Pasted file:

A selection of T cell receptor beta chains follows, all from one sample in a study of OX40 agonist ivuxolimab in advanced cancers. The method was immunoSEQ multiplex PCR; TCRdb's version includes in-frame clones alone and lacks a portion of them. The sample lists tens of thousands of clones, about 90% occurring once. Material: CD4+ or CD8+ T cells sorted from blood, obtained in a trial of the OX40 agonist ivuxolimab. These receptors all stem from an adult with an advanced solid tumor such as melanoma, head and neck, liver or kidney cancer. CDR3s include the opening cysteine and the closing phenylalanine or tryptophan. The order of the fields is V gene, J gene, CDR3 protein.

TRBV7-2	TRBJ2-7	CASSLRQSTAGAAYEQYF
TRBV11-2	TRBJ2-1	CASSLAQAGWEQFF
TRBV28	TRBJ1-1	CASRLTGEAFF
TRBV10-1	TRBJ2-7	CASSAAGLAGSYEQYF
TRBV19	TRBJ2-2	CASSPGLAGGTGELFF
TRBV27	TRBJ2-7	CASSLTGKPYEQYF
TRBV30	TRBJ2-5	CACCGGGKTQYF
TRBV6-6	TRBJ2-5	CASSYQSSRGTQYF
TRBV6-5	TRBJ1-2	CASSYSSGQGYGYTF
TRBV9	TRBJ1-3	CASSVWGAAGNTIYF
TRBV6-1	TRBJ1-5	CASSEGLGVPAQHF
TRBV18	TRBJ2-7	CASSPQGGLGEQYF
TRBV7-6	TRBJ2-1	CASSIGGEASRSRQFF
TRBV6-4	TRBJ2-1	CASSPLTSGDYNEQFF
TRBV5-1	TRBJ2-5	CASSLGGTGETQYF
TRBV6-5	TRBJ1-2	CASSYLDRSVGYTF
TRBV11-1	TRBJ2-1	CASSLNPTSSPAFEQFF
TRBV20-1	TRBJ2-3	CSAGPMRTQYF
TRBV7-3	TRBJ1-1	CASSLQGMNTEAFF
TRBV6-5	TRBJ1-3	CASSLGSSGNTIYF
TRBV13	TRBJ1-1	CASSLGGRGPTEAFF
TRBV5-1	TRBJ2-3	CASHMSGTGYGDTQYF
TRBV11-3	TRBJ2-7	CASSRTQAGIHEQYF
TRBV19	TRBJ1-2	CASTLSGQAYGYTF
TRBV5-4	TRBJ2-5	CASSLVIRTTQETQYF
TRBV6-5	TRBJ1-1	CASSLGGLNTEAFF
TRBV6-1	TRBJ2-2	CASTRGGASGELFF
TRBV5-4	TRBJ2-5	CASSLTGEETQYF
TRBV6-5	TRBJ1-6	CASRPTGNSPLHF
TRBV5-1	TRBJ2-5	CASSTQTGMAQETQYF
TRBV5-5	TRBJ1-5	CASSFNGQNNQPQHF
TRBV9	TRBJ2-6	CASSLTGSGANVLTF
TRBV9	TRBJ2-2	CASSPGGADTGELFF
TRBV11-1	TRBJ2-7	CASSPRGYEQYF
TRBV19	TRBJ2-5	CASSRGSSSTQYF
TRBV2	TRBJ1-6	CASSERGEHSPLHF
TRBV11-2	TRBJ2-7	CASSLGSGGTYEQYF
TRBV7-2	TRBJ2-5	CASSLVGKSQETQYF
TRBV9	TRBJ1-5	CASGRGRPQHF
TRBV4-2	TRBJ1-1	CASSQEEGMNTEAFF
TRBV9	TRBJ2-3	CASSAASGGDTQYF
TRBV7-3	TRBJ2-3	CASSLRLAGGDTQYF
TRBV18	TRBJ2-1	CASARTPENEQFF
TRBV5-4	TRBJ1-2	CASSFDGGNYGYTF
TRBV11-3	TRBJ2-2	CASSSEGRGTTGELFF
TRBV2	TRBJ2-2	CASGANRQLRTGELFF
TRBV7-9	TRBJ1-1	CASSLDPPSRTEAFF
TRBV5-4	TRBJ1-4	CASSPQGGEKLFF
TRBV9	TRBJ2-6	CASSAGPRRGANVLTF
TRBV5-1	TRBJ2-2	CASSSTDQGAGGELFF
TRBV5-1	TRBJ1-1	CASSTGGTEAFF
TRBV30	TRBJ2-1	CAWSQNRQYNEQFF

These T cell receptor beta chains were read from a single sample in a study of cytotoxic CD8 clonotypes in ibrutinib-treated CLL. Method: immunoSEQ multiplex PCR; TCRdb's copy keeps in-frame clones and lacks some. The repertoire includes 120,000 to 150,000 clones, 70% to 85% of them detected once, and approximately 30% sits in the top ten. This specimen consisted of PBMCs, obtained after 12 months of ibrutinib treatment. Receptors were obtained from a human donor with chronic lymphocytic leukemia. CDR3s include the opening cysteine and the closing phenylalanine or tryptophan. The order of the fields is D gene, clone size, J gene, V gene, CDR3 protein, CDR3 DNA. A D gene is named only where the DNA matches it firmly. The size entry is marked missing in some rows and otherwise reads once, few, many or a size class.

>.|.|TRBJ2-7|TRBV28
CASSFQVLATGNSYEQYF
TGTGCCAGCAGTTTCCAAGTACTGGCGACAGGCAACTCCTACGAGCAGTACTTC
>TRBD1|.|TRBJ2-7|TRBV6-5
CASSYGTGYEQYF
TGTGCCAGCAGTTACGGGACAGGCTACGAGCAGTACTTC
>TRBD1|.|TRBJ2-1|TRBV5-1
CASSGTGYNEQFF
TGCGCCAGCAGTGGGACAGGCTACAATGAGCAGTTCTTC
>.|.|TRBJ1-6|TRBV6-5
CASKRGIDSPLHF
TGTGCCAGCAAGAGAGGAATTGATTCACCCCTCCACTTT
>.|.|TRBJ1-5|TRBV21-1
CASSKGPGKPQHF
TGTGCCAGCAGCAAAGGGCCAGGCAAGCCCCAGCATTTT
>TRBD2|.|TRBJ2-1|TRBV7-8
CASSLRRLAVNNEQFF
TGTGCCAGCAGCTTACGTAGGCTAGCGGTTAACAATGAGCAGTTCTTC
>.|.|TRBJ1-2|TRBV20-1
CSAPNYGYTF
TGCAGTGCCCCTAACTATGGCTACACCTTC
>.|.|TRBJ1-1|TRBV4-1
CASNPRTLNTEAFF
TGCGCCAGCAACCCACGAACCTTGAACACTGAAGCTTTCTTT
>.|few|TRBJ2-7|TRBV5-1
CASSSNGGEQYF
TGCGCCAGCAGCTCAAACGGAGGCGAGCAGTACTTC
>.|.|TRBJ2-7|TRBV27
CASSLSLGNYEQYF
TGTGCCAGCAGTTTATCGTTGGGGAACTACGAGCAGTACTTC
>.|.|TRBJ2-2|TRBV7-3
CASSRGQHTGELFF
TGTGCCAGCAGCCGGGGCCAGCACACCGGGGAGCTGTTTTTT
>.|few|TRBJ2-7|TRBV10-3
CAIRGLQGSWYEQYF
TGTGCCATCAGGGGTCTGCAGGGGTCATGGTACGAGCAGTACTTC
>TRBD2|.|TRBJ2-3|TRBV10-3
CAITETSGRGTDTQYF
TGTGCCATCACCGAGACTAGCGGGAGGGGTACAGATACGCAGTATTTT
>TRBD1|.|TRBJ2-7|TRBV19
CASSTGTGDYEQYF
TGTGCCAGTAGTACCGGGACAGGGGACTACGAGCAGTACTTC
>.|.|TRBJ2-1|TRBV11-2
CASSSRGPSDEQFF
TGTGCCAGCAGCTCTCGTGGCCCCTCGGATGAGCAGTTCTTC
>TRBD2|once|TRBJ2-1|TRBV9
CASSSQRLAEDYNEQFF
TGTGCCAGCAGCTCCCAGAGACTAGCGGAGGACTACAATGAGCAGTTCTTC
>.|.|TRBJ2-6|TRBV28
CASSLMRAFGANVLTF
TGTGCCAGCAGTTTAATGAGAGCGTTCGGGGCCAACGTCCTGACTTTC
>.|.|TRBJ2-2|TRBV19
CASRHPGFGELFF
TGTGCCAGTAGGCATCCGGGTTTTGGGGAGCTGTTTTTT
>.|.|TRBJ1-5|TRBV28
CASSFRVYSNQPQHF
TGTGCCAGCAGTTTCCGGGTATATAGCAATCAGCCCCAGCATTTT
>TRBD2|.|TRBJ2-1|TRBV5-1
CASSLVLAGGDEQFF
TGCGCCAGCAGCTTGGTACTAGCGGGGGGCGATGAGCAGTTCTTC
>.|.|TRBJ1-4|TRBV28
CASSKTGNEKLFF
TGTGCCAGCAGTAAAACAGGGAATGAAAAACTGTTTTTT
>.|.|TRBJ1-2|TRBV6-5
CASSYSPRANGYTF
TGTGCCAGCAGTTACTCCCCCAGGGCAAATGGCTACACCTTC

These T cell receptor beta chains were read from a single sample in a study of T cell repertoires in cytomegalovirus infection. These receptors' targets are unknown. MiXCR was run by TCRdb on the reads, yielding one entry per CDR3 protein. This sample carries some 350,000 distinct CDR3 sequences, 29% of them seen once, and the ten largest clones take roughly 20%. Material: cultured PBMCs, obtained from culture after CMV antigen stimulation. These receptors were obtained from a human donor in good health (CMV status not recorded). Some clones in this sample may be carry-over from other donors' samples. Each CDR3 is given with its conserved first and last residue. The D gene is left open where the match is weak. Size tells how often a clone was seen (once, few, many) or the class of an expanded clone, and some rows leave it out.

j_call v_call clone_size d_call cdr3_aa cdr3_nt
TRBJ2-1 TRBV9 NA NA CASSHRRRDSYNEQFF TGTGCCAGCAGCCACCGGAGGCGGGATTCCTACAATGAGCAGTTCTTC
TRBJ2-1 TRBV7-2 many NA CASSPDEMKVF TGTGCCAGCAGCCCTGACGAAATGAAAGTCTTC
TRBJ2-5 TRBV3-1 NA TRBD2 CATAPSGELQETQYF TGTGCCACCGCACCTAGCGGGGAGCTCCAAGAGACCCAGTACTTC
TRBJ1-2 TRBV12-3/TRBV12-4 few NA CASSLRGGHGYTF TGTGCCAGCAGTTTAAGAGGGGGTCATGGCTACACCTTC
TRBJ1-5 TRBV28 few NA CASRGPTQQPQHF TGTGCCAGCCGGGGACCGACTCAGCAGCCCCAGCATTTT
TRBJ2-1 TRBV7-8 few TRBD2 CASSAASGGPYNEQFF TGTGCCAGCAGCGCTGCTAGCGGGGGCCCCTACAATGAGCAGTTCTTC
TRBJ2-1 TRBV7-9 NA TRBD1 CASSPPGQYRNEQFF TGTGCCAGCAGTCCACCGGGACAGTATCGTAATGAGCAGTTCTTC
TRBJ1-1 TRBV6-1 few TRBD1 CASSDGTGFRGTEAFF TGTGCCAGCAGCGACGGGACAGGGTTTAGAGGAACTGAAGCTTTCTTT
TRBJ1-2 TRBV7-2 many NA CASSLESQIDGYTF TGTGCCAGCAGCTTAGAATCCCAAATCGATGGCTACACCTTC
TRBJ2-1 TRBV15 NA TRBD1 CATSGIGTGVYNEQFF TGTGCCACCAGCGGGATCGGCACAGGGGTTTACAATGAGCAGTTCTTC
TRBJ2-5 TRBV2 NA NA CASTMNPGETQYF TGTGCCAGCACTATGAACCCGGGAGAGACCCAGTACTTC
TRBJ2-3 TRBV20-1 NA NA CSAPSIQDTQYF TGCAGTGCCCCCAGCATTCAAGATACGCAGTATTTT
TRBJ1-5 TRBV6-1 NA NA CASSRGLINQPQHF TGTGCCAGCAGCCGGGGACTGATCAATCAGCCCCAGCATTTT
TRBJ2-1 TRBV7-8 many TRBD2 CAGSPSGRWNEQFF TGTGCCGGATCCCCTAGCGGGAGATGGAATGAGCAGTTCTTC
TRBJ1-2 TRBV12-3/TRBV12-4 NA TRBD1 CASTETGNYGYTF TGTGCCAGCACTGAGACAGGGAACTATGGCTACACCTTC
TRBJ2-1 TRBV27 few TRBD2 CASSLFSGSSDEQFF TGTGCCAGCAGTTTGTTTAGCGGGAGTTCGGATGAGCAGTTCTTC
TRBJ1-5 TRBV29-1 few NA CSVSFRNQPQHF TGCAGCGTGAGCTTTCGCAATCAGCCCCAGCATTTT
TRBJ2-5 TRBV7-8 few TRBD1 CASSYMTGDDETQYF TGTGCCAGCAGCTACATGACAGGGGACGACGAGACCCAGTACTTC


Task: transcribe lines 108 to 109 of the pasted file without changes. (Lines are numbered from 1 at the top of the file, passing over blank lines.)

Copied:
TGTGCCAGTAGGCATCCGGGTTTTGGGGAGCTGTTTTTT
>.|.|TRBJ1-5|TRBV28